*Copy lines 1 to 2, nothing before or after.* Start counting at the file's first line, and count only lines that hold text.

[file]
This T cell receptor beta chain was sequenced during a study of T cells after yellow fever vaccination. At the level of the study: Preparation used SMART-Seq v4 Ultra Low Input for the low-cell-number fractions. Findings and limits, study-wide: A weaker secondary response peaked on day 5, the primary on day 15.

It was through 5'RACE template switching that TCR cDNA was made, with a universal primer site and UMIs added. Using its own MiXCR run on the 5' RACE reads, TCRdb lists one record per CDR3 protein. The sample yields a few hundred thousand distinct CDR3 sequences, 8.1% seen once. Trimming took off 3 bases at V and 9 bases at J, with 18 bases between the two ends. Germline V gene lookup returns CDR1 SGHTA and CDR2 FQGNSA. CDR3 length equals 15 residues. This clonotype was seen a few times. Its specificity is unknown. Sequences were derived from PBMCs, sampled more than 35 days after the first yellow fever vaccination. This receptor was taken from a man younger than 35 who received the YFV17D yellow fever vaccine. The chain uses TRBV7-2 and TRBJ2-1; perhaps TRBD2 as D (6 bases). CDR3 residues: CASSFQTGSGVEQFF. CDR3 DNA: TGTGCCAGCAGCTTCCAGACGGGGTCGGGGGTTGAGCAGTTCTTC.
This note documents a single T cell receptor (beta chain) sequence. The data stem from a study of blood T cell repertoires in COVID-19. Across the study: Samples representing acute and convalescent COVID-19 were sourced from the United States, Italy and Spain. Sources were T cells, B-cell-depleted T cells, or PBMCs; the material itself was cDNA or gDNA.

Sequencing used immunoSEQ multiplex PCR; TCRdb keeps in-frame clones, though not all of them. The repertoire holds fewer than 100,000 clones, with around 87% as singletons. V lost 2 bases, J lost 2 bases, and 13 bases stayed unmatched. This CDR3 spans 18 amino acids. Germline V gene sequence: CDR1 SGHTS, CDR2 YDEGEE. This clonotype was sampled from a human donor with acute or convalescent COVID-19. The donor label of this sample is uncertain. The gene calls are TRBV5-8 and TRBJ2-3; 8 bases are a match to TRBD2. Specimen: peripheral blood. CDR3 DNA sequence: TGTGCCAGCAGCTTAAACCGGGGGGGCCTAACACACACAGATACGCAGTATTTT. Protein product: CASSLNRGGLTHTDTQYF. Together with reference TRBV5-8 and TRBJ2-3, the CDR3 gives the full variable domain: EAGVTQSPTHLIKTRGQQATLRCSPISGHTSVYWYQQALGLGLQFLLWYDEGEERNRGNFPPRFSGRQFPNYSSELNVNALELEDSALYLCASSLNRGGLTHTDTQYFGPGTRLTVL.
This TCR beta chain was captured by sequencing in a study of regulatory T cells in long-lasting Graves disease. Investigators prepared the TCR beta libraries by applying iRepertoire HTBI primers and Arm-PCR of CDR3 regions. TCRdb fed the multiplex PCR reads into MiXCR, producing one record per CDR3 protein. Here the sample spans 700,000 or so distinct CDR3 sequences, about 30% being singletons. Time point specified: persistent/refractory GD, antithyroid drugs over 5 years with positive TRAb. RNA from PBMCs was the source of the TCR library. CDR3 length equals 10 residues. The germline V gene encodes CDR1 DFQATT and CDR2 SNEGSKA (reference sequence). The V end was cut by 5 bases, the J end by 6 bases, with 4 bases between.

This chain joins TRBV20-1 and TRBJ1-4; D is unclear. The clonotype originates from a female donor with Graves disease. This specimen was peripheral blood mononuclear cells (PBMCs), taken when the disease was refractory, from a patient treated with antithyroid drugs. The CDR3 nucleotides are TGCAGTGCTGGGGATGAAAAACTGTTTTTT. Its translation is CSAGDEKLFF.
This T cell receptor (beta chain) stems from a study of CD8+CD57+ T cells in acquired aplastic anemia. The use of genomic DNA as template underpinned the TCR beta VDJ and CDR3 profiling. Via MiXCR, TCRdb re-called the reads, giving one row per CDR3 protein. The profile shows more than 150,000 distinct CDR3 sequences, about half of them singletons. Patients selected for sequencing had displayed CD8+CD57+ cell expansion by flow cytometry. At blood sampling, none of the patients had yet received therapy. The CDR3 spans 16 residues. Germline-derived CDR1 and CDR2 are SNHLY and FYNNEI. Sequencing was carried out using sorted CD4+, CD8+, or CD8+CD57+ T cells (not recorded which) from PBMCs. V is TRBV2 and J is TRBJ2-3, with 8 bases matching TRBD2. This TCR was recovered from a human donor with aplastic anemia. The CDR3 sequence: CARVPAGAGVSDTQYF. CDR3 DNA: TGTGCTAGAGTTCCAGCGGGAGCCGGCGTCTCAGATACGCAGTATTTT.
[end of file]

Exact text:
This T cell receptor beta chain was sequenced during a study of T cells after yellow fever vaccination. At the level of the study: Preparation used SMART-Seq v4 Ultra Low Input for the low-cell-number fractions. Findings and limits, study-wide: A weaker secondary response peaked on day 5, the primary on day 15.

It was through 5'RACE template switching that TCR cDNA was made, with a universal primer site and UMIs added. Using its own MiXCR run on the 5' RACE reads, TCRdb lists one record per CDR3 protein. The sample yields a few hundred thousand distinct CDR3 sequences, 8.1% seen once. Trimming took off 3 bases at V and 9 bases at J, with 18 bases between the two ends. Germline V gene lookup returns CDR1 SGHTA and CDR2 FQGNSA. CDR3 length equals 15 residues. This clonotype was seen a few times. Its specificity is unknown. Sequences were derived from PBMCs, sampled more than 35 days after the first yellow fever vaccination. This receptor was taken from a man younger than 35 who received the YFV17D yellow fever vaccine. The chain uses TRBV7-2 and TRBJ2-1; perhaps TRBD2 as D (6 bases). CDR3 residues: CASSFQTGSGVEQFF. CDR3 DNA: TGTGCCAGCAGCTTCCAGACGGGGTCGGGGGTTGAGCAGTTCTTC.